Not sure how to get moving on a project? Stop cryin’ and start taking baby steps

Happy January! Welcome to Clean Start week.

The following post was translated from Elena Martín’s original on Idealist’s Spanish language site, Idealistas.

Do you want to help make a difference, but find yourself surrendering even before you begin because you don’t know where to start? Do you keep shaping an idea in your head but not taking any action?

You’re not alone. There are many reasons we can end up feeling lost when we want to change the world. Maybe…

  • You feel overwhelmed by all the elements you think it will take to make your dream a reality.
  • You believe you don’t have the time or energy to commit to a long-term project.
  • You’re not willing to pick just one of your good ideas to focus on.

The list could stretch to infinity. But whatever the reason, if you’re just standing by, paralyzed by procrastination and toying with excuses, fears, and doubts, you won’t ever start.

Luckily, there’s one simple key that can get any project going. It’s called: Just start somewhere.

It doesn’t really matter where. Your first step will dictate where your next one should be, and the dominoes will fall from there. You just have to get started.

shutterstock_140986174

Don’t know where you’re going? That’s okay. Just take the first step.
(photo courtesy Shutterstock)

Step by step

Here are some ways to take that first good step. Try them, and your project will begin to take shape.

  • Verbalize your idea. Share it with your friends and peers; speak it out loud. Talking about your project will generate a stronger commitment to yourself to take action. You even stand a good chance of finding allies among your listeners who will want to help so you don’t have to act alone.
  • Focus your magnitude. If you’re thinking of an idea so big that you can’t imagine how to address it, scale it back and start with something smaller. For example, if you want to fight hunger, don’t start with a goal to end hunger all over the world. Instead, begin by learning how to help those suffering from hunger in your own community and scale your efforts up from there.
  • Find a similar project. There’s no need to reinvent the wheel. Do some research and see if you can find a person or organization doing the same type of work you want to do. If you can identify a few, you can ask for their advice or see if they’re interested in joining your project—or you might find that you want to join theirs! This practice will save you time and enrich your perspective.
  • Divide and conquer. Define the main things you need to accomplish in order to reach your goal and write them out in chronological order as best you can. Then set time limits to meet each of the steps (you’ll have to estimate; just try to be realistic). Your goals and the timeline are likely to change as you progress, so modify the list as you go. But if you stay committed to it, you’ll keep your focus and avoid getting distracted.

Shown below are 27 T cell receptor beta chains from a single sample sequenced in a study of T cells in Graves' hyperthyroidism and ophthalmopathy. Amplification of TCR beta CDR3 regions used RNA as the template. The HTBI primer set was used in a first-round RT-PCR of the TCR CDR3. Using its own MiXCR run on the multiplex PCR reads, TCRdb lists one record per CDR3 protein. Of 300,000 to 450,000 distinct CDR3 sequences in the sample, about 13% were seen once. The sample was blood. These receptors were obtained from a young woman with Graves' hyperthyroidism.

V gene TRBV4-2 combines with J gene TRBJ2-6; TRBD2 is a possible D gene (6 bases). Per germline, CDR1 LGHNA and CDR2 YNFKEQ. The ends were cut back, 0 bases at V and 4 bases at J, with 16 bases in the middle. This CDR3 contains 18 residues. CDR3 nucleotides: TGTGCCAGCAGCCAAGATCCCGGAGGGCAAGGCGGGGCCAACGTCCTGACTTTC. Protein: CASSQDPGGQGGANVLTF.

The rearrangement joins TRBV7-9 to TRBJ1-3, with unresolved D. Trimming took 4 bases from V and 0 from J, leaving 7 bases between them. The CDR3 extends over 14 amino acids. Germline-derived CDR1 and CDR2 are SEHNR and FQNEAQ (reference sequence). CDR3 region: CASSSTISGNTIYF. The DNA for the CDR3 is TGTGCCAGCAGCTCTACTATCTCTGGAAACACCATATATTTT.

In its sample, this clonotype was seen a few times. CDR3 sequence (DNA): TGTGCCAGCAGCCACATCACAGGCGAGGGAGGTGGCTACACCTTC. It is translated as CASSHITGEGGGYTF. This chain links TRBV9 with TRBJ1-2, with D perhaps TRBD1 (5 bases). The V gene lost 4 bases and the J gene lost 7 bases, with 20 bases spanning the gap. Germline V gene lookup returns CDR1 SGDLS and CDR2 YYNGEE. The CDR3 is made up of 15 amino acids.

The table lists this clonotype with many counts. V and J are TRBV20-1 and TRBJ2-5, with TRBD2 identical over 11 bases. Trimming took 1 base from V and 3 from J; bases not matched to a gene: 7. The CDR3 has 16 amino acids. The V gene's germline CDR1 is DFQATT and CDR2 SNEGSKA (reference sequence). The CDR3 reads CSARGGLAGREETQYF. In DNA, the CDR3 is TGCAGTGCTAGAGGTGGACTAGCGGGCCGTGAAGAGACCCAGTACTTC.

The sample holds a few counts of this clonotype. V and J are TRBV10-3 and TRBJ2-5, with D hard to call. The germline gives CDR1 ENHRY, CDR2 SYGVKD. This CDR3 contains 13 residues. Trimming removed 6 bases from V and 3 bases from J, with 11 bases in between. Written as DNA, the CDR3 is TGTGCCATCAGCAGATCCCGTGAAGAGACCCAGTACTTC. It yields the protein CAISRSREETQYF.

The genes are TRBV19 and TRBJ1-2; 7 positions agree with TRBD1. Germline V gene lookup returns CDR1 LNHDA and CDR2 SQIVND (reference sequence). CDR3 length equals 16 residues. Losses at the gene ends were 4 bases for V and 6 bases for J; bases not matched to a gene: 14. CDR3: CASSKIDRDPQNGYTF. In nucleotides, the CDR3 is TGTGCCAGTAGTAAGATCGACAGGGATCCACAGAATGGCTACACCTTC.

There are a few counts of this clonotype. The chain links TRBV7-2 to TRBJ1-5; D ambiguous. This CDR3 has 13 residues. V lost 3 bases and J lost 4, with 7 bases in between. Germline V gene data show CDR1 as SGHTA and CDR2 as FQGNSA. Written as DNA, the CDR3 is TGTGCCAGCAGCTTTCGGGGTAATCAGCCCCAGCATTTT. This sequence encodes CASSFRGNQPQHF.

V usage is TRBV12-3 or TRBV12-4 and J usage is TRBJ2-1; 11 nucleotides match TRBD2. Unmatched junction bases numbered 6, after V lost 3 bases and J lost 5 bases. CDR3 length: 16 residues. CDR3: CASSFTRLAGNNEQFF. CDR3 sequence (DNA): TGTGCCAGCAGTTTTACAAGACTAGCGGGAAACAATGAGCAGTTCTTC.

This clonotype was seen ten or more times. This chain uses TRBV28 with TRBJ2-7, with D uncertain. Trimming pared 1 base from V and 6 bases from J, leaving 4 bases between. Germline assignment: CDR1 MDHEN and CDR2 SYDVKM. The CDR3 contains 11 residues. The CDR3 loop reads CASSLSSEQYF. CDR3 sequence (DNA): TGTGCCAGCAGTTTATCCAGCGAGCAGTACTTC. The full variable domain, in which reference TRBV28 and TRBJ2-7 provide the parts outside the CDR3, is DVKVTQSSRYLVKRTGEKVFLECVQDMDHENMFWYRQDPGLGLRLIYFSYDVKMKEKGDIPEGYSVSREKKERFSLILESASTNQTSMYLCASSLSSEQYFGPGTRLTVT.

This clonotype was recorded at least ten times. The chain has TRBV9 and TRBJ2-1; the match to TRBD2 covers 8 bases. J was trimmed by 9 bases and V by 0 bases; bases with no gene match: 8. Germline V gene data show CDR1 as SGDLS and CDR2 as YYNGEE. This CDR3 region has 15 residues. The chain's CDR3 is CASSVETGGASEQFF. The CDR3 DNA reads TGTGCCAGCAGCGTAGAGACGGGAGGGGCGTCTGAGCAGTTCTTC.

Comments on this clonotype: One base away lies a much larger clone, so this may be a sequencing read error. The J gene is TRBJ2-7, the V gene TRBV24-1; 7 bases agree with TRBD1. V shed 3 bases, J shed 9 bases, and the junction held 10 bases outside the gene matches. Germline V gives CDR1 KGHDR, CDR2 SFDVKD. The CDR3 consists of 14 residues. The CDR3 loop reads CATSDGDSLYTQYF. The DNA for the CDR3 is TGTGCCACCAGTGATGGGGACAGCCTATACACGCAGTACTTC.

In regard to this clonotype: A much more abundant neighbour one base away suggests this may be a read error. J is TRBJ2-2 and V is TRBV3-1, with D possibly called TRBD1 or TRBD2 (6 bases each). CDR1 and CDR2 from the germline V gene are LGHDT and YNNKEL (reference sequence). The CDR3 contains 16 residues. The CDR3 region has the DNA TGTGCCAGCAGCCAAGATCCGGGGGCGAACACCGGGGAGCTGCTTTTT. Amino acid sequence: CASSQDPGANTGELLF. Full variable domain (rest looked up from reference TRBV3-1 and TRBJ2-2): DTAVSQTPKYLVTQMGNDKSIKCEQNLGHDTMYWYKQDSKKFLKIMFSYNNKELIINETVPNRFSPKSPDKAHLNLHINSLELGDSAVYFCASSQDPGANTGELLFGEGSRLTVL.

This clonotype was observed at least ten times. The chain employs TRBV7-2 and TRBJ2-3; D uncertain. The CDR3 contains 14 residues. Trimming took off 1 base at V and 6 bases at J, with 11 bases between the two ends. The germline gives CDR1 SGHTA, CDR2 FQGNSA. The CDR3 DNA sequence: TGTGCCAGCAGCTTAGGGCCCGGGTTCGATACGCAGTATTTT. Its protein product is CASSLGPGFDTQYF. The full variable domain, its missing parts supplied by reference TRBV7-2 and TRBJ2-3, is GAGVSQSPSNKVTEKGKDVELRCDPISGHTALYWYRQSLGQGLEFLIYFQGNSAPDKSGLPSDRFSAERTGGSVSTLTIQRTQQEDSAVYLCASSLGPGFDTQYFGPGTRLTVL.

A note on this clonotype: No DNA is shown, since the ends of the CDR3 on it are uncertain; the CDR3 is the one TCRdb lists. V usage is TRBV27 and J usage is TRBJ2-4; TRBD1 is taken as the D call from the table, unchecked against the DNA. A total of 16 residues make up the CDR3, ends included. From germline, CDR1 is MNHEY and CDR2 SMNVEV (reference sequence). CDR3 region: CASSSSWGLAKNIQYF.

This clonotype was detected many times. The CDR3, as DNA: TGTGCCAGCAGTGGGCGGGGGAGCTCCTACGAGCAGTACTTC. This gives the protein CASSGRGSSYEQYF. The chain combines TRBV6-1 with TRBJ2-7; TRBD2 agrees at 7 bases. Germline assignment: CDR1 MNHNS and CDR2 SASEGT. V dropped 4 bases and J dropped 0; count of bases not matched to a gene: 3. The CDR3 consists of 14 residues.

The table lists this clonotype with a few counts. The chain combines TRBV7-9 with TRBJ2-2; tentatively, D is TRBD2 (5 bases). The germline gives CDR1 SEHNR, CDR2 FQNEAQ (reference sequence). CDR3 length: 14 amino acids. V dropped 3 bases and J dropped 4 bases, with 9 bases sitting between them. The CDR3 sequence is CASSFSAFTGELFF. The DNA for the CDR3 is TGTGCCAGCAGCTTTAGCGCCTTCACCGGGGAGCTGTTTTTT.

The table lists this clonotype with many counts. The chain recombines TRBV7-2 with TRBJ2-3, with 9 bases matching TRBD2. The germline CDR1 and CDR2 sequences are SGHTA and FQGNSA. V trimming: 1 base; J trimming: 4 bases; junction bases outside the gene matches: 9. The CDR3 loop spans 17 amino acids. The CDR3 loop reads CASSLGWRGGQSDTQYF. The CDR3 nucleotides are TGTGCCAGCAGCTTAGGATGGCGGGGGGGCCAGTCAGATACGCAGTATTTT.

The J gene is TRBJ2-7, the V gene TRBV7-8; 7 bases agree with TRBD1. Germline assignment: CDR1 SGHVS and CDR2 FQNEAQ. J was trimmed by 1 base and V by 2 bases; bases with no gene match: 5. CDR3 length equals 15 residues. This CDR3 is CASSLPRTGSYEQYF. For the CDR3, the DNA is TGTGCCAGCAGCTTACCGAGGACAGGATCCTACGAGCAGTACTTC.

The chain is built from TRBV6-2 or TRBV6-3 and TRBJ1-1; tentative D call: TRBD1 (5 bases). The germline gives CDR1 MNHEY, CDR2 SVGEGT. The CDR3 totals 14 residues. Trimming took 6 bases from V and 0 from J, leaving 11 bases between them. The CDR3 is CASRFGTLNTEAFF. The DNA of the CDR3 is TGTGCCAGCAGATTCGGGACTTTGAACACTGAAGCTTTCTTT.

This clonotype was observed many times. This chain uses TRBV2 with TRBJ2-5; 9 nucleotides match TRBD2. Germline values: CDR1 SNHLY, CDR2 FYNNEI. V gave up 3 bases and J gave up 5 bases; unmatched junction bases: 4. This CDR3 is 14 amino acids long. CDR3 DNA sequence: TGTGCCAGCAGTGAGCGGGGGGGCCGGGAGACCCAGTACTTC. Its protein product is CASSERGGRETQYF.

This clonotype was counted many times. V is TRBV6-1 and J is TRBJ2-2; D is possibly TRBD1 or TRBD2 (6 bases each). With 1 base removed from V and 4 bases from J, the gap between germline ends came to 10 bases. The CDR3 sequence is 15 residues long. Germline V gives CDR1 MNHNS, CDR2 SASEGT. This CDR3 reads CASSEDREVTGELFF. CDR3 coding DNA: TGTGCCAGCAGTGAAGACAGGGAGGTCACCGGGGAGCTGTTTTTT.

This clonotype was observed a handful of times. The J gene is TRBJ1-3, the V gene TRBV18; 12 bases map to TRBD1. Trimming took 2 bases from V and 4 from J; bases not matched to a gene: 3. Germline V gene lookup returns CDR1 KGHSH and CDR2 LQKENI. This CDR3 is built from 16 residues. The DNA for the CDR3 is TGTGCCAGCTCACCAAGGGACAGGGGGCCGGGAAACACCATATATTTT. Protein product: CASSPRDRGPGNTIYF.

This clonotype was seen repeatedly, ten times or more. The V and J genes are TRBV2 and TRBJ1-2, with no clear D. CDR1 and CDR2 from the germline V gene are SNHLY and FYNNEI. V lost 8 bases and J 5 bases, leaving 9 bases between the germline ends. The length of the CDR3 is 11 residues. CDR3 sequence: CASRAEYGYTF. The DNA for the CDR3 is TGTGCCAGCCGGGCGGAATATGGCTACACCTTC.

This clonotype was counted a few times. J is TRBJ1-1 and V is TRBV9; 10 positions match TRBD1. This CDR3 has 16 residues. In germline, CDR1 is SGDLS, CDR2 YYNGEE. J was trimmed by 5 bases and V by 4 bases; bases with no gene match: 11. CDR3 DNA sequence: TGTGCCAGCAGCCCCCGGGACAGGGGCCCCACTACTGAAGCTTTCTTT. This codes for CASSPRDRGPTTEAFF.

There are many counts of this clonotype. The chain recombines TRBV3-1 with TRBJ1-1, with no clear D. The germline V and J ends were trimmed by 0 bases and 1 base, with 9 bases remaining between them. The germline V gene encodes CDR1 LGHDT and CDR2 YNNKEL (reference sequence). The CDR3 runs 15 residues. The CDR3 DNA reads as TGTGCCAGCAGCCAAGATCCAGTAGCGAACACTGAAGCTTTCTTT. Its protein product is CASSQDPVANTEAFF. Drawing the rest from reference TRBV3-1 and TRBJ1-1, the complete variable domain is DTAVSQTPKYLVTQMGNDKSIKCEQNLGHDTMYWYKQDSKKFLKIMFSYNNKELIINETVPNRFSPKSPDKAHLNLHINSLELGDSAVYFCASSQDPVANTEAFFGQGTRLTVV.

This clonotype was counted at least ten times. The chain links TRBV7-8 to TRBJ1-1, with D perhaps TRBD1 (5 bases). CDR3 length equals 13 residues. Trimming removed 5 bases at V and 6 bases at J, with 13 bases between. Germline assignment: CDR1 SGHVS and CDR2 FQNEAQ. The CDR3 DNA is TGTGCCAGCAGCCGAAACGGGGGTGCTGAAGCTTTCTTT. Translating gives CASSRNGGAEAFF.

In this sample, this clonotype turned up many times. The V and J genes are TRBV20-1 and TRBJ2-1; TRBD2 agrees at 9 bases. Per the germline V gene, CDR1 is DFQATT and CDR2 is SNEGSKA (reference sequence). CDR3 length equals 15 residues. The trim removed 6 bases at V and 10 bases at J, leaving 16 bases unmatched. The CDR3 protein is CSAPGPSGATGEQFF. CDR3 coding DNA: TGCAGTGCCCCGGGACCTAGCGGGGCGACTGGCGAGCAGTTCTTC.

• Just take action, here and now. Think: what’s one step I can commit to right now? What’s one step I can take today? Don’t think about it too much; it doesn’t have to be anything big. In fact, at the beginning, it should be just enough to give you the feeling that you’ve taken action and gotten the ball rolling. This will motivate you to do more!

In short, if you don’t know where to start, just start by completing a first step as soon as possible. As Anne Frank wrote, “How wonderful it is that nobody need wait a single moment before starting to improve the world.”

What project would you love to work on this year? What first step are you taking to start it?

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Kick Start Your Dream

From Flickr user kaibara87 (Creative Commons)

By Anne Lind.

At Idealist, we’re committed to helping people turn their intentions into action, and we know that there a variety of obstacles that sometimes stand in the way—financial concerns being just one of many. How many times have you had a great idea and dismissed it out of hand because of a lack of funds?

Recently, hundreds of people have been empowered to pursue their former pipe dreams, thanks to a a website called Kickstarter which provides “a new way to fund creative projects and ambitious endeavors.”

Basically it works like this:

You post your idea on Kickstarter and set a fundraising goal: an amount, and a date you will raise it by. Your “backers” pledge money towards your goal, but no one gets charged unless the project meets its goal. To encourage people to back your project, you provide creative incentives like public recognition, prizes or event invitations.

Many of the project “creators” are musicians looking to fund a record, filmmakers trying to distribute their new documentary, or writers hoping to self-publish their first novel, but Kickstarter uses a broad definition of “creative” and many community-oriented projects have found success on the site.

Kickstarter is quick to point out that they are not an investment or lending site, but rather a “new form of commerce and patronage.” While backers may not be financial investors, per se, they often become personally invested, and are more likely to be fans, advocates, or even volunteers for the project in the future.

What do you think? Would you use a site like this to fund your great idea?

[This blog entry first appeared on an older version of Idealist; any broken links are a result of having re-launched our site in Fall 2010.]

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